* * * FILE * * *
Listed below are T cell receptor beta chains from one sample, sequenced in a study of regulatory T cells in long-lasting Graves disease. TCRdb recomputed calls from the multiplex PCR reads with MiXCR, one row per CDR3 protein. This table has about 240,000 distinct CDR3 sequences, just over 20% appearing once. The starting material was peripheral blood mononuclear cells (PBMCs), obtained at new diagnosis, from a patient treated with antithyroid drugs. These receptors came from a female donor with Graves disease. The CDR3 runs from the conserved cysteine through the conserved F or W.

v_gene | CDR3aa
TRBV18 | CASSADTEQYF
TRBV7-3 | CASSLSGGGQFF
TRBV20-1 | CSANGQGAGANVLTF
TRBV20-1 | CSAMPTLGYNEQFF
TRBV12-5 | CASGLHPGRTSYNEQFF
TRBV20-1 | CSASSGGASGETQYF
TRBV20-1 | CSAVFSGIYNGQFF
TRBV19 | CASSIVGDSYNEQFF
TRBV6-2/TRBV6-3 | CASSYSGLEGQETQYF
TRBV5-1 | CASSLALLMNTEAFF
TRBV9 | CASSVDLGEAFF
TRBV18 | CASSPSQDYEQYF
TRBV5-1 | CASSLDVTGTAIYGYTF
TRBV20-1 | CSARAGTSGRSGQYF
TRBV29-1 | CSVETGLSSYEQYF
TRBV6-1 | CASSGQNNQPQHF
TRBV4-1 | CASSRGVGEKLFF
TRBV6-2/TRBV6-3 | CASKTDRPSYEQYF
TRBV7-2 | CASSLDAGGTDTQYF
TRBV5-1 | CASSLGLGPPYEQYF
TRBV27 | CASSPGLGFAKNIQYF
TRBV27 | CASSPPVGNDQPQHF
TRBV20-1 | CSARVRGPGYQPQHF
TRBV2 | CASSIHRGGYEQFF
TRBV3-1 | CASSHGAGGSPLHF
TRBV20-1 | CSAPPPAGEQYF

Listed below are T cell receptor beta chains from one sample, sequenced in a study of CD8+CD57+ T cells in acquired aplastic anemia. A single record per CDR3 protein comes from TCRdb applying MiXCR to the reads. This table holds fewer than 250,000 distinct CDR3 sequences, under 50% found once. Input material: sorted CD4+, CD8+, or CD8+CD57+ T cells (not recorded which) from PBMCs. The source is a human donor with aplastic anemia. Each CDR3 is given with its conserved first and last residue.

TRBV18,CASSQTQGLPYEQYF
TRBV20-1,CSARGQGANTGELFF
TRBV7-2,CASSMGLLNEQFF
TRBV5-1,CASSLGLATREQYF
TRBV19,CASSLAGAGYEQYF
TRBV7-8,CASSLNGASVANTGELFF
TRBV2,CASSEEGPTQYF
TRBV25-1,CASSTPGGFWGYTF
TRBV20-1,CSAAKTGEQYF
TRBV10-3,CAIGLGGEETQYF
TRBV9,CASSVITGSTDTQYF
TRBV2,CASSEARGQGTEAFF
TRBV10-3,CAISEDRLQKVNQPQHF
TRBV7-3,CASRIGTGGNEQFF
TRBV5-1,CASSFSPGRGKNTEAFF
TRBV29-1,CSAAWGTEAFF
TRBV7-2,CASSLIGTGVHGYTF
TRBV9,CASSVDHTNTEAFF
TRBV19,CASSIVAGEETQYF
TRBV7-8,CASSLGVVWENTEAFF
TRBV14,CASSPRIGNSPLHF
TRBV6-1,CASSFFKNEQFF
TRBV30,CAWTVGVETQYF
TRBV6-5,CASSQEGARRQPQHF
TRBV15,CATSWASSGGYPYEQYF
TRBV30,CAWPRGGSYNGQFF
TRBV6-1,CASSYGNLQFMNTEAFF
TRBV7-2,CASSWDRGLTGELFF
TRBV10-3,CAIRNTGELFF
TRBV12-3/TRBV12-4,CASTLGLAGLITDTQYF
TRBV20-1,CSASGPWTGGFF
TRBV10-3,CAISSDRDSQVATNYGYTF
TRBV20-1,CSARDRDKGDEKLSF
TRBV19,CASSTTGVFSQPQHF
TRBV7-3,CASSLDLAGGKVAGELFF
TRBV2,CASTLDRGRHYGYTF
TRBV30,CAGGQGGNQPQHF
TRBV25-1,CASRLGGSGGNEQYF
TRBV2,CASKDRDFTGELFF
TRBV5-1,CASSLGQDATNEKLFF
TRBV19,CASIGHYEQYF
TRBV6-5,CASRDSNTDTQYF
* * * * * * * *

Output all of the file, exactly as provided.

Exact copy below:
Listed below are T cell receptor beta chains from one sample, sequenced in a study of regulatory T cells in long-lasting Graves disease. TCRdb recomputed calls from the multiplex PCR reads with MiXCR, one row per CDR3 protein. This table has about 240,000 distinct CDR3 sequences, just over 20% appearing once. The starting material was peripheral blood mononuclear cells (PBMCs), obtained at new diagnosis, from a patient treated with antithyroid drugs. These receptors came from a female donor with Graves disease. The CDR3 runs from the conserved cysteine through the conserved F or W.

v_gene | CDR3aa
TRBV18 | CASSADTEQYF
TRBV7-3 | CASSLSGGGQFF
TRBV20-1 | CSANGQGAGANVLTF
TRBV20-1 | CSAMPTLGYNEQFF
TRBV12-5 | CASGLHPGRTSYNEQFF
TRBV20-1 | CSASSGGASGETQYF
TRBV20-1 | CSAVFSGIYNGQFF
TRBV19 | CASSIVGDSYNEQFF
TRBV6-2/TRBV6-3 | CASSYSGLEGQETQYF
TRBV5-1 | CASSLALLMNTEAFF
TRBV9 | CASSVDLGEAFF
TRBV18 | CASSPSQDYEQYF
TRBV5-1 | CASSLDVTGTAIYGYTF
TRBV20-1 | CSARAGTSGRSGQYF
TRBV29-1 | CSVETGLSSYEQYF
TRBV6-1 | CASSGQNNQPQHF
TRBV4-1 | CASSRGVGEKLFF
TRBV6-2/TRBV6-3 | CASKTDRPSYEQYF
TRBV7-2 | CASSLDAGGTDTQYF
TRBV5-1 | CASSLGLGPPYEQYF
TRBV27 | CASSPGLGFAKNIQYF
TRBV27 | CASSPPVGNDQPQHF
TRBV20-1 | CSARVRGPGYQPQHF
TRBV2 | CASSIHRGGYEQFF
TRBV3-1 | CASSHGAGGSPLHF
TRBV20-1 | CSAPPPAGEQYF

Listed below are T cell receptor beta chains from one sample, sequenced in a study of CD8+CD57+ T cells in acquired aplastic anemia. A single record per CDR3 protein comes from TCRdb applying MiXCR to the reads. This table holds fewer than 250,000 distinct CDR3 sequences, under 50% found once. Input material: sorted CD4+, CD8+, or CD8+CD57+ T cells (not recorded which) from PBMCs. The source is a human donor with aplastic anemia. Each CDR3 is given with its conserved first and last residue.

TRBV18,CASSQTQGLPYEQYF
TRBV20-1,CSARGQGANTGELFF
TRBV7-2,CASSMGLLNEQFF
TRBV5-1,CASSLGLATREQYF
TRBV19,CASSLAGAGYEQYF
TRBV7-8,CASSLNGASVANTGELFF
TRBV2,CASSEEGPTQYF
TRBV25-1,CASSTPGGFWGYTF
TRBV20-1,CSAAKTGEQYF
TRBV10-3,CAIGLGGEETQYF
TRBV9,CASSVITGSTDTQYF
TRBV2,CASSEARGQGTEAFF
TRBV10-3,CAISEDRLQKVNQPQHF
TRBV7-3,CASRIGTGGNEQFF
TRBV5-1,CASSFSPGRGKNTEAFF
TRBV29-1,CSAAWGTEAFF
TRBV7-2,CASSLIGTGVHGYTF
TRBV9,CASSVDHTNTEAFF
TRBV19,CASSIVAGEETQYF
TRBV7-8,CASSLGVVWENTEAFF
TRBV14,CASSPRIGNSPLHF
TRBV6-1,CASSFFKNEQFF
TRBV30,CAWTVGVETQYF
TRBV6-5,CASSQEGARRQPQHF
TRBV15,CATSWASSGGYPYEQYF
TRBV30,CAWPRGGSYNGQFF
TRBV6-1,CASSYGNLQFMNTEAFF
TRBV7-2,CASSWDRGLTGELFF
TRBV10-3,CAIRNTGELFF
TRBV12-3/TRBV12-4,CASTLGLAGLITDTQYF
TRBV20-1,CSASGPWTGGFF
TRBV10-3,CAISSDRDSQVATNYGYTF
TRBV20-1,CSARDRDKGDEKLSF
TRBV19,CASSTTGVFSQPQHF
TRBV7-3,CASSLDLAGGKVAGELFF
TRBV2,CASTLDRGRHYGYTF
TRBV30,CAGGQGGNQPQHF
TRBV25-1,CASRLGGSGGNEQYF
TRBV2,CASKDRDFTGELFF
TRBV5-1,CASSLGQDATNEKLFF
TRBV19,CASIGHYEQYF
TRBV6-5,CASRDSNTDTQYF